Quiet Rebellion in Caleb's Crossing

BlogHer Review

In Caleb's Crossing, Geraldine Brooks weaves a rich tapestry out of one simple fact -- in 1665, a young man named Caleb Cheeshahteaumuck became the first Native American to graduate from Harvard. Little remains about the real life of Caleb Cheeshahteaumuck, so what Brooks presents us with is a fictional story of what might have been.

Caleb's story is told through Bethia Mayfield, the daughter of a Puritan minister. Bethia was raised to follow her mother's example and be a meek, silent woman and wife. That pattern unravels one day when she makes a simple choice to go gathering food unaccompanied. Women in her society were never supposed to go out alone. This one act of quiet rebellion changes her pattern and those of everyone she encounters. She sneaks her father's books. She becomes friends with Caleb and introduces him to books and to her religion.

When you make a change to pattern, it changes the entire piece, and that's what happened to Bethia and Caleb. She rebelled against her father's wishes by continuing to sneak away to read books and listen in on her brother's lessons. She rebelled against society when she forged the friendship with Caleb. She rebelled against her religion when she drank from the gourd and danced in the moonlight. Her rebellions were mostly quiet and known only to her, though one resulted in her having to speak out about her sins in public.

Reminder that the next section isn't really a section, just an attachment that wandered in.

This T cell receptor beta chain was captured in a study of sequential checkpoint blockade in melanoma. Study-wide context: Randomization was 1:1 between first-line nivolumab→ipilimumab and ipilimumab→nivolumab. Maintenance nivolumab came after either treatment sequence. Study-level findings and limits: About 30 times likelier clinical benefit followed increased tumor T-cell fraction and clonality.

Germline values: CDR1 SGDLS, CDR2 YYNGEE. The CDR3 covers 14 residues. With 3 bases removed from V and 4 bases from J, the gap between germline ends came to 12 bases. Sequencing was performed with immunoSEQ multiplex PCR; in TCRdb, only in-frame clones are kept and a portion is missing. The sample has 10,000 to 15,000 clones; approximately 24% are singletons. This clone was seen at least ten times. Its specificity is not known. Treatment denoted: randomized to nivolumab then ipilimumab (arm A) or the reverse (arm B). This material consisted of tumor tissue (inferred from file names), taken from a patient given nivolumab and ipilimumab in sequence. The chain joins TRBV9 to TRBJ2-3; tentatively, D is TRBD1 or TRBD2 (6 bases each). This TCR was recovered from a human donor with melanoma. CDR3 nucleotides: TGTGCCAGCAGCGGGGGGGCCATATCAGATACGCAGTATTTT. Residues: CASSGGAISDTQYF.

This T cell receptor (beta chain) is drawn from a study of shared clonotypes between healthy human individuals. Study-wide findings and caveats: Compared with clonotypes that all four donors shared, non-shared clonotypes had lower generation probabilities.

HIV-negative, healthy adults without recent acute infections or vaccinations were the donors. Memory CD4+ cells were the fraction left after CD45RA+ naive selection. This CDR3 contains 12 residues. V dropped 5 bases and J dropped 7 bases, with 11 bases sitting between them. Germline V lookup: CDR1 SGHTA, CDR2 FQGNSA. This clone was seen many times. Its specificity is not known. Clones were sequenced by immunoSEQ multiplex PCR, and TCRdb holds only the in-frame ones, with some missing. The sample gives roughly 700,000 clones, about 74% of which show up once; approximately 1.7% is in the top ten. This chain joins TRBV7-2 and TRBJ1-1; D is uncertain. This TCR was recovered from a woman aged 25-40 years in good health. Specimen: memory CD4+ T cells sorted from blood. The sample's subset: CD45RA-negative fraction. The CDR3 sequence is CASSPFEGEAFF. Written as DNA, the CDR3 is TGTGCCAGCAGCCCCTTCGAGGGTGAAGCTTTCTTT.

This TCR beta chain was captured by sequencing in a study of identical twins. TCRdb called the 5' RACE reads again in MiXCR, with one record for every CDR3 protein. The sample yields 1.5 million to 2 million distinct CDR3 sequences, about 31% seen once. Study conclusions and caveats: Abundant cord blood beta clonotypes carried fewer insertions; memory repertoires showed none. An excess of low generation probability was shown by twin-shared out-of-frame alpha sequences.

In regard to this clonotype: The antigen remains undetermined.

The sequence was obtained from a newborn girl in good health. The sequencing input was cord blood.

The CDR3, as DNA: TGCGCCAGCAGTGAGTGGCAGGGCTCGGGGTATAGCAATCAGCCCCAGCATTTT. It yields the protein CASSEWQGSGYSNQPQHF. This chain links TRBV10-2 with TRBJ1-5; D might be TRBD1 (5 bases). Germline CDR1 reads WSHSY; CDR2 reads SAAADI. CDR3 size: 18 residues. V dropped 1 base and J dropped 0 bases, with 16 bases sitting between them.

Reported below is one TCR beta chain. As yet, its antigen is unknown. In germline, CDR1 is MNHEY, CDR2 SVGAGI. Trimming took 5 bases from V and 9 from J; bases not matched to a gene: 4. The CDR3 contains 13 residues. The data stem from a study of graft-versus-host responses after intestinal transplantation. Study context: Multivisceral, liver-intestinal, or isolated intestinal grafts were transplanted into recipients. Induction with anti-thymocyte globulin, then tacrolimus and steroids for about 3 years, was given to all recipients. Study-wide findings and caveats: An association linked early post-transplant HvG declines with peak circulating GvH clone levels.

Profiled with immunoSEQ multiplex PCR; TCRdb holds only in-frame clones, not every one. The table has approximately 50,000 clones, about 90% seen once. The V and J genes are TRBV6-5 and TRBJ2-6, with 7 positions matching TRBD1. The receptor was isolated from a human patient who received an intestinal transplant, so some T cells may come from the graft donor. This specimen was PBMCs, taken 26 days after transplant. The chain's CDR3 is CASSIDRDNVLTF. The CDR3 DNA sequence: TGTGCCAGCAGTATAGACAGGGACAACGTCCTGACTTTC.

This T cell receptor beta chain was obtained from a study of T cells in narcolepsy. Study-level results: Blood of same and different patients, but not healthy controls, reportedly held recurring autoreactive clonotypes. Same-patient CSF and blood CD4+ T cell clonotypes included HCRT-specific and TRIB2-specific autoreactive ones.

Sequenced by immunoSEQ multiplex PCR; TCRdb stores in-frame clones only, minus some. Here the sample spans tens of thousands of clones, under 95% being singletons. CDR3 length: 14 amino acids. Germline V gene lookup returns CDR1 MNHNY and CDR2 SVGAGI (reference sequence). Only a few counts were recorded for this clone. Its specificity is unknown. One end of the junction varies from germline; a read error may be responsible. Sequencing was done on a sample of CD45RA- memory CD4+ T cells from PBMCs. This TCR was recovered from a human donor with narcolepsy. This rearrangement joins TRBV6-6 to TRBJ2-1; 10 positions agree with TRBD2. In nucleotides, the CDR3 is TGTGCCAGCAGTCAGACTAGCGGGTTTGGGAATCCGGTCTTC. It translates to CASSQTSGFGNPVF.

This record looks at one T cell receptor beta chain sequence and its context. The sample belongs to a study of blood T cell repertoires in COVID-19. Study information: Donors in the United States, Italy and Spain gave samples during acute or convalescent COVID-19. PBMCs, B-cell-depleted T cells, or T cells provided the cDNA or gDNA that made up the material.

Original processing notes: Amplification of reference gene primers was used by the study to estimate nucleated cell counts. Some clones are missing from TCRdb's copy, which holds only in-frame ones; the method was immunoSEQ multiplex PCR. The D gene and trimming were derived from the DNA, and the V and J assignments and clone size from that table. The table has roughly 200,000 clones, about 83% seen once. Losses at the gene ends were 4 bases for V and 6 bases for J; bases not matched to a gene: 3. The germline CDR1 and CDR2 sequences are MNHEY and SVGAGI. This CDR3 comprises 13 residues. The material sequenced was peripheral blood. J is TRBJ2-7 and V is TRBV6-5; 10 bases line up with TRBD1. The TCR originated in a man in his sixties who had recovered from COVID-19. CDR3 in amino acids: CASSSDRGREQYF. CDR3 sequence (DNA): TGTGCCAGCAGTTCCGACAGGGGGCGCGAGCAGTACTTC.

Caleb rebelled against his family and his upbringing when he choose to be educated, not just in Greek and Latin, but in Christianity as well. Both he and another Native American student, Joel, defied the expectations of society when they excelled at their education. But Caleb also rebelled against this new world he found himself in by continuing some of the practices of his upbringing.

Bethia and Caleb didn't rebel in the ways we necessarily recognize. They didn't scream or lash out. They didn't make a scene (mostly). Compared to the modern day, their actions hardly seemed rebellious at all. Bethia's internal voice felt contemporary to me, despite the language and some of her choices, and I had to keep reminding myself that this was 350 years ago. Women didn't receive an education. Harvard wasn't, well, Harvard. Cromwell was ruling England when Caleb graduated.

Laurel Thatcher Ulrich has been famously quoted as saying, "well-behaved women seldom make history." Bethia, though fictional, was a well-behaved woman who never would have made history on her own, but her decisions helped shape it. I can't help but wonder how many real-life Bethias there have been throughout history and how many are just waiting for us to discover them.


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